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Timing Methods

Greg Roberts
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Joined: Feb 05, 2005
Posts: 72
I need to perform the same operation using two different ways of doing it, and I need to show which method was more efficient. I've been told there's a way to time these methods using something like system timers. Does anybody know how this is done? I'm assuming I need to run a line of code before and after each method and compare the results.

groberts1980


Greg Roberts<br />CIS Student<br />University of West Florida
Joel McNary
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Joined: Aug 20, 2001
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The easiest way is to use System.currentTimeMillis()


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Jesper de Jong
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Be aware that System.currentTimeMillis() is not very accurate, and milliseconds can be quite long if you're talking about code running on a computer. So the currentTimeMillis() method will only really be useful if the methods take a relatively long time to execute.

If you are using Java 5, you could try using System.nanoTime(), which might be more accurate (depending on the system you're using!). See the API documentation.

Also, be aware that the Java VM might compile your byte code to native code using the JIT, so if you call the same method multiple times, it might run faster the second, third etc. time than the first time. Ideally, you should run each method that you want to test a large number of times and calculate the average execution time:


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Adam Richards
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Joined: Nov 03, 2005
Posts: 135
If the operations you're comparing complete so quickly that you can't see the difference at millisecond granularity, try running them multiple times (say, 10,000 times) in loops & compare the cumulative results.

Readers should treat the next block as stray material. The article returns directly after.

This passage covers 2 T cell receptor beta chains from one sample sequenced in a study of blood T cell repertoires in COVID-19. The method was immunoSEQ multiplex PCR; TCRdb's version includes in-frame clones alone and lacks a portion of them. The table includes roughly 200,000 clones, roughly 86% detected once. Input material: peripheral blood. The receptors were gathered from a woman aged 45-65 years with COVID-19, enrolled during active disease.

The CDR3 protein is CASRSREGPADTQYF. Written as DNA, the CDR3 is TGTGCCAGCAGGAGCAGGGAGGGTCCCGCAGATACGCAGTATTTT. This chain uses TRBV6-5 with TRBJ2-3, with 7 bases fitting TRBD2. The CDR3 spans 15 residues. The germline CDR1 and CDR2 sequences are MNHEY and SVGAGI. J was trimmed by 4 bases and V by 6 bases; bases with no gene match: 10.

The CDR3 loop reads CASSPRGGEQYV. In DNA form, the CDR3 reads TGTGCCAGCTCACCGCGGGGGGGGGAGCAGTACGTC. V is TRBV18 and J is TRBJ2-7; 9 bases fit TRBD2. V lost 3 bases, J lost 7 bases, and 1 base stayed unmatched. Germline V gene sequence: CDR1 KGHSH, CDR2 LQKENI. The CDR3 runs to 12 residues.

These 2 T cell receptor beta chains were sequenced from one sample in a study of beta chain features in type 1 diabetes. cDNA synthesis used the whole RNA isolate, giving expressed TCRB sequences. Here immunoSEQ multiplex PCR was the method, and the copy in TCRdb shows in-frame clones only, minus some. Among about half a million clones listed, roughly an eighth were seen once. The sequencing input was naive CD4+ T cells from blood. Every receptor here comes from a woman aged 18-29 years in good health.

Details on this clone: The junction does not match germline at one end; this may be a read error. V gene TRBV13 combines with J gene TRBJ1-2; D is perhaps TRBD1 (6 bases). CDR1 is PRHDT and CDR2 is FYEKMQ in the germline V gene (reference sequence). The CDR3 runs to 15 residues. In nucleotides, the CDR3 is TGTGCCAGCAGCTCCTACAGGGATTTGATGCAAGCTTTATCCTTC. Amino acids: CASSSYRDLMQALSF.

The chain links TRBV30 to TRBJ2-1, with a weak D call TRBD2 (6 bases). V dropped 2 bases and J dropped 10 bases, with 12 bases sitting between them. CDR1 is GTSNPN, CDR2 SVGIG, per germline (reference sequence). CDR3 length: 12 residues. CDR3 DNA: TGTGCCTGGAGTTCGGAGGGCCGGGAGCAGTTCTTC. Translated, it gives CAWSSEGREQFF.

Greg Roberts
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Joined: Feb 05, 2005
Posts: 72
I'm getting an error that I can't seem to trace. In the code:


I'm getting "Unreachable code" on endTime = System.nanoTime(); Why is this code unreachable?

P.S. This is part of a program to generate a Fibonacci number. The above code is from the method using iteration.
[ November 18, 2005: Message edited by: Greg Roberts ]
Jeff Albertson
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Stare at these two lines!


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Greg Roberts
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Joined: Feb 05, 2005
Posts: 72
Yeah, I guess it would help if the system time method was called before the return statement, wouldn't it?

I've got another problem. I'm getting stack overflow errors with my recursive method:



Its a program to compute Fibonacci numbers, but I've never programmed with recursion before. Can anybody tell me where I'm going wrong here?
[ November 19, 2005: Message edited by: Greg Roberts ]
 
 
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